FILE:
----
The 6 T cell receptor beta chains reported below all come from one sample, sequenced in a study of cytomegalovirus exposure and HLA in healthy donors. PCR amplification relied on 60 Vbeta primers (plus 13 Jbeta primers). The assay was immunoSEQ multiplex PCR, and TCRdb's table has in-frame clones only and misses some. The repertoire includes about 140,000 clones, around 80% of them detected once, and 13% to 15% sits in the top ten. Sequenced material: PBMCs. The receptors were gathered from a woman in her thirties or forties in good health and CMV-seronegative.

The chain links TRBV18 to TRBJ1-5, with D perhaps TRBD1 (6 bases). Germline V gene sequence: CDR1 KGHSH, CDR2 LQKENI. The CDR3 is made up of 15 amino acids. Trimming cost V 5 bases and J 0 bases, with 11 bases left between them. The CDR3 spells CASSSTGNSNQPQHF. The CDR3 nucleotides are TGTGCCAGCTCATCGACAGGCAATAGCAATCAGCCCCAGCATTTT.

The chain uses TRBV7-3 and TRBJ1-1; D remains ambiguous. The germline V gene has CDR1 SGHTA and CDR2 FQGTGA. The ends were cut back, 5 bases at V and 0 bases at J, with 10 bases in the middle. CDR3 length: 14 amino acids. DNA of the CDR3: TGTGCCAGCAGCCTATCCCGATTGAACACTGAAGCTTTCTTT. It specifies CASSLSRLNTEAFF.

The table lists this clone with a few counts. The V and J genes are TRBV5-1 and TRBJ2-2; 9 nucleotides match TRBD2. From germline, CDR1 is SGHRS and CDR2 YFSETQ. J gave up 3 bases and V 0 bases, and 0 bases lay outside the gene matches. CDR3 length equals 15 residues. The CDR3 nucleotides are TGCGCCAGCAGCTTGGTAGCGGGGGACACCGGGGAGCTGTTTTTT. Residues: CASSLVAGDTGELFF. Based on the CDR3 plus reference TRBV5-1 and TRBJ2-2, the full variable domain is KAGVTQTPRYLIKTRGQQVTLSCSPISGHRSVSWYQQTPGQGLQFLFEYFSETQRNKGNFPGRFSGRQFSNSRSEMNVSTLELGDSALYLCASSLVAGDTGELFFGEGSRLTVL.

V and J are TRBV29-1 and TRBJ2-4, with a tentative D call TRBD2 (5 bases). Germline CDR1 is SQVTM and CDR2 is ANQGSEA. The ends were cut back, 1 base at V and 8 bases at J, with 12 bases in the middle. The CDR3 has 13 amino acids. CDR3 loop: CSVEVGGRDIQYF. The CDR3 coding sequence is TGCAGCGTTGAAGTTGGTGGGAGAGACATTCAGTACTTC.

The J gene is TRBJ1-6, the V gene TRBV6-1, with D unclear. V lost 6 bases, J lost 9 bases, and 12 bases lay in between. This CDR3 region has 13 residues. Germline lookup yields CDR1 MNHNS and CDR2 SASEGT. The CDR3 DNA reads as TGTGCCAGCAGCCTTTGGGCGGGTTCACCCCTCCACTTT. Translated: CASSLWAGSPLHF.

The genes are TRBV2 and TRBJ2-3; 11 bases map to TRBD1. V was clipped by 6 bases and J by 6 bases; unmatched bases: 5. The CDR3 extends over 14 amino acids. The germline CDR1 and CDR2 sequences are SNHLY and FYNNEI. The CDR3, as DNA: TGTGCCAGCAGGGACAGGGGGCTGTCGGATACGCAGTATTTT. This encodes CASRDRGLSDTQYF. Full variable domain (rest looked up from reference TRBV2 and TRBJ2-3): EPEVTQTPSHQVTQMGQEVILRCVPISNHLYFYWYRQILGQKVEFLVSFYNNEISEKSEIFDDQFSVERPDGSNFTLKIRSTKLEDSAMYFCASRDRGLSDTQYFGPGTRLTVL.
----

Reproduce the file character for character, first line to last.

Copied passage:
The 6 T cell receptor beta chains reported below all come from one sample, sequenced in a study of cytomegalovirus exposure and HLA in healthy donors. PCR amplification relied on 60 Vbeta primers (plus 13 Jbeta primers). The assay was immunoSEQ multiplex PCR, and TCRdb's table has in-frame clones only and misses some. The repertoire includes about 140,000 clones, around 80% of them detected once, and 13% to 15% sits in the top ten. Sequenced material: PBMCs. The receptors were gathered from a woman in her thirties or forties in good health and CMV-seronegative.

The chain links TRBV18 to TRBJ1-5, with D perhaps TRBD1 (6 bases). Germline V gene sequence: CDR1 KGHSH, CDR2 LQKENI. The CDR3 is made up of 15 amino acids. Trimming cost V 5 bases and J 0 bases, with 11 bases left between them. The CDR3 spells CASSSTGNSNQPQHF. The CDR3 nucleotides are TGTGCCAGCTCATCGACAGGCAATAGCAATCAGCCCCAGCATTTT.

The chain uses TRBV7-3 and TRBJ1-1; D remains ambiguous. The germline V gene has CDR1 SGHTA and CDR2 FQGTGA. The ends were cut back, 5 bases at V and 0 bases at J, with 10 bases in the middle. CDR3 length: 14 amino acids. DNA of the CDR3: TGTGCCAGCAGCCTATCCCGATTGAACACTGAAGCTTTCTTT. It specifies CASSLSRLNTEAFF.

The table lists this clone with a few counts. The V and J genes are TRBV5-1 and TRBJ2-2; 9 nucleotides match TRBD2. From germline, CDR1 is SGHRS and CDR2 YFSETQ. J gave up 3 bases and V 0 bases, and 0 bases lay outside the gene matches. CDR3 length equals 15 residues. The CDR3 nucleotides are TGCGCCAGCAGCTTGGTAGCGGGGGACACCGGGGAGCTGTTTTTT. Residues: CASSLVAGDTGELFF. Based on the CDR3 plus reference TRBV5-1 and TRBJ2-2, the full variable domain is KAGVTQTPRYLIKTRGQQVTLSCSPISGHRSVSWYQQTPGQGLQFLFEYFSETQRNKGNFPGRFSGRQFSNSRSEMNVSTLELGDSALYLCASSLVAGDTGELFFGEGSRLTVL.

V and J are TRBV29-1 and TRBJ2-4, with a tentative D call TRBD2 (5 bases). Germline CDR1 is SQVTM and CDR2 is ANQGSEA. The ends were cut back, 1 base at V and 8 bases at J, with 12 bases in the middle. The CDR3 has 13 amino acids. CDR3 loop: CSVEVGGRDIQYF. The CDR3 coding sequence is TGCAGCGTTGAAGTTGGTGGGAGAGACATTCAGTACTTC.

The J gene is TRBJ1-6, the V gene TRBV6-1, with D unclear. V lost 6 bases, J lost 9 bases, and 12 bases lay in between. This CDR3 region has 13 residues. Germline lookup yields CDR1 MNHNS and CDR2 SASEGT. The CDR3 DNA reads as TGTGCCAGCAGCCTTTGGGCGGGTTCACCCCTCCACTTT. Translated: CASSLWAGSPLHF.

The genes are TRBV2 and TRBJ2-3; 11 bases map to TRBD1. V was clipped by 6 bases and J by 6 bases; unmatched bases: 5. The CDR3 extends over 14 amino acids. The germline CDR1 and CDR2 sequences are SNHLY and FYNNEI. The CDR3, as DNA: TGTGCCAGCAGGGACAGGGGGCTGTCGGATACGCAGTATTTT. This encodes CASRDRGLSDTQYF. Full variable domain (rest looked up from reference TRBV2 and TRBJ2-3): EPEVTQTPSHQVTQMGQEVILRCVPISNHLYFYWYRQILGQKVEFLVSFYNNEISEKSEIFDDQFSVERPDGSNFTLKIRSTKLEDSAMYFCASRDRGLSDTQYFGPGTRLTVL.